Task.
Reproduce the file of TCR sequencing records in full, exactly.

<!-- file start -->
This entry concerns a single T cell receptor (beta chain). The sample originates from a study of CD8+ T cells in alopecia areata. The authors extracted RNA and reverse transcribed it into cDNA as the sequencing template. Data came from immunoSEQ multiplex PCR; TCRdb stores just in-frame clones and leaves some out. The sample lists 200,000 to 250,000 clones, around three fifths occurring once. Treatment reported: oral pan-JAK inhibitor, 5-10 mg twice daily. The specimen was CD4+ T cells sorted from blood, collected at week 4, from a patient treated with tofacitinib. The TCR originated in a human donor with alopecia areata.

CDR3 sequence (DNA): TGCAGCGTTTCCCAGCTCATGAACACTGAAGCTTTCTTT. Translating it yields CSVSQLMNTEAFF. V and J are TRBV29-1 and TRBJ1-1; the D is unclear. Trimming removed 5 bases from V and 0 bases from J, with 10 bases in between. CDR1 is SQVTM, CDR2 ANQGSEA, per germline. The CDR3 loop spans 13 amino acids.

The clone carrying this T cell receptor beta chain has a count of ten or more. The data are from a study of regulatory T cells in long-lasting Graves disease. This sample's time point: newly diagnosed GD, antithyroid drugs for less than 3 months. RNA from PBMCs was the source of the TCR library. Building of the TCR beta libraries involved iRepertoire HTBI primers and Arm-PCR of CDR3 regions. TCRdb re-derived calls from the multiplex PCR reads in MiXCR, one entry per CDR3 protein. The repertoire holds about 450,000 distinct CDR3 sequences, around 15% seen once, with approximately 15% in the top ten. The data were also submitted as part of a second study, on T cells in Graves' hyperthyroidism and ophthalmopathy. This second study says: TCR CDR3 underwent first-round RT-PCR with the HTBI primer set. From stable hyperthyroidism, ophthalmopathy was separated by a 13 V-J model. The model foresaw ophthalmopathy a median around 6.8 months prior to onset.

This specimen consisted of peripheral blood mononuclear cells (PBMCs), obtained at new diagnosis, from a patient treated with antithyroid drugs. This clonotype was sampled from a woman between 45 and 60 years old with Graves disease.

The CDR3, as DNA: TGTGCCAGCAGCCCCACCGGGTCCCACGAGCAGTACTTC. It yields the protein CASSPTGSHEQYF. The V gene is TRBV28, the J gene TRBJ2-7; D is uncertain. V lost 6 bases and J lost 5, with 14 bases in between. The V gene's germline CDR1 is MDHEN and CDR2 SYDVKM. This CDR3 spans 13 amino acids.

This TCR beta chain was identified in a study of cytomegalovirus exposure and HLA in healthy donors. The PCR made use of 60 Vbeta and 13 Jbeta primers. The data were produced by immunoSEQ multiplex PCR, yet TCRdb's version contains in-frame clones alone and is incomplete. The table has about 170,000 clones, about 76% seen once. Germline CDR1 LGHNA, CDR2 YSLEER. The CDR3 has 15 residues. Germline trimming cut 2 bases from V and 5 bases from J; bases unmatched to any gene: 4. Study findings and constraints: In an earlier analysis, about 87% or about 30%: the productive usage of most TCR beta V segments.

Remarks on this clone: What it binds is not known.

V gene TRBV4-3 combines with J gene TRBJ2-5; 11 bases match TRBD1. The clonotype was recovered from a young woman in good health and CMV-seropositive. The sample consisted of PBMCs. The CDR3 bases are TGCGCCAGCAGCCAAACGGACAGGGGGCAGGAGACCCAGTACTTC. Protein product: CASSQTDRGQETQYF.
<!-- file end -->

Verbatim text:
This entry concerns a single T cell receptor (beta chain). The sample originates from a study of CD8+ T cells in alopecia areata. The authors extracted RNA and reverse transcribed it into cDNA as the sequencing template. Data came from immunoSEQ multiplex PCR; TCRdb stores just in-frame clones and leaves some out. The sample lists 200,000 to 250,000 clones, around three fifths occurring once. Treatment reported: oral pan-JAK inhibitor, 5-10 mg twice daily. The specimen was CD4+ T cells sorted from blood, collected at week 4, from a patient treated with tofacitinib. The TCR originated in a human donor with alopecia areata.

CDR3 sequence (DNA): TGCAGCGTTTCCCAGCTCATGAACACTGAAGCTTTCTTT. Translating it yields CSVSQLMNTEAFF. V and J are TRBV29-1 and TRBJ1-1; the D is unclear. Trimming removed 5 bases from V and 0 bases from J, with 10 bases in between. CDR1 is SQVTM, CDR2 ANQGSEA, per germline. The CDR3 loop spans 13 amino acids.

The clone carrying this T cell receptor beta chain has a count of ten or more. The data are from a study of regulatory T cells in long-lasting Graves disease. This sample's time point: newly diagnosed GD, antithyroid drugs for less than 3 months. RNA from PBMCs was the source of the TCR library. Building of the TCR beta libraries involved iRepertoire HTBI primers and Arm-PCR of CDR3 regions. TCRdb re-derived calls from the multiplex PCR reads in MiXCR, one entry per CDR3 protein. The repertoire holds about 450,000 distinct CDR3 sequences, around 15% seen once, with approximately 15% in the top ten. The data were also submitted as part of a second study, on T cells in Graves' hyperthyroidism and ophthalmopathy. This second study says: TCR CDR3 underwent first-round RT-PCR with the HTBI primer set. From stable hyperthyroidism, ophthalmopathy was separated by a 13 V-J model. The model foresaw ophthalmopathy a median around 6.8 months prior to onset.

This specimen consisted of peripheral blood mononuclear cells (PBMCs), obtained at new diagnosis, from a patient treated with antithyroid drugs. This clonotype was sampled from a woman between 45 and 60 years old with Graves disease.

The CDR3, as DNA: TGTGCCAGCAGCCCCACCGGGTCCCACGAGCAGTACTTC. It yields the protein CASSPTGSHEQYF. The V gene is TRBV28, the J gene TRBJ2-7; D is uncertain. V lost 6 bases and J lost 5, with 14 bases in between. The V gene's germline CDR1 is MDHEN and CDR2 SYDVKM. This CDR3 spans 13 amino acids.

This TCR beta chain was identified in a study of cytomegalovirus exposure and HLA in healthy donors. The PCR made use of 60 Vbeta and 13 Jbeta primers. The data were produced by immunoSEQ multiplex PCR, yet TCRdb's version contains in-frame clones alone and is incomplete. The table has about 170,000 clones, about 76% seen once. Germline CDR1 LGHNA, CDR2 YSLEER. The CDR3 has 15 residues. Germline trimming cut 2 bases from V and 5 bases from J; bases unmatched to any gene: 4. Study findings and constraints: In an earlier analysis, about 87% or about 30%: the productive usage of most TCR beta V segments.

Remarks on this clone: What it binds is not known.

V gene TRBV4-3 combines with J gene TRBJ2-5; 11 bases match TRBD1. The clonotype was recovered from a young woman in good health and CMV-seropositive. The sample consisted of PBMCs. The CDR3 bases are TGCGCCAGCAGCCAAACGGACAGGGGGCAGGAGACCCAGTACTTC. Protein product: CASSQTDRGQETQYF.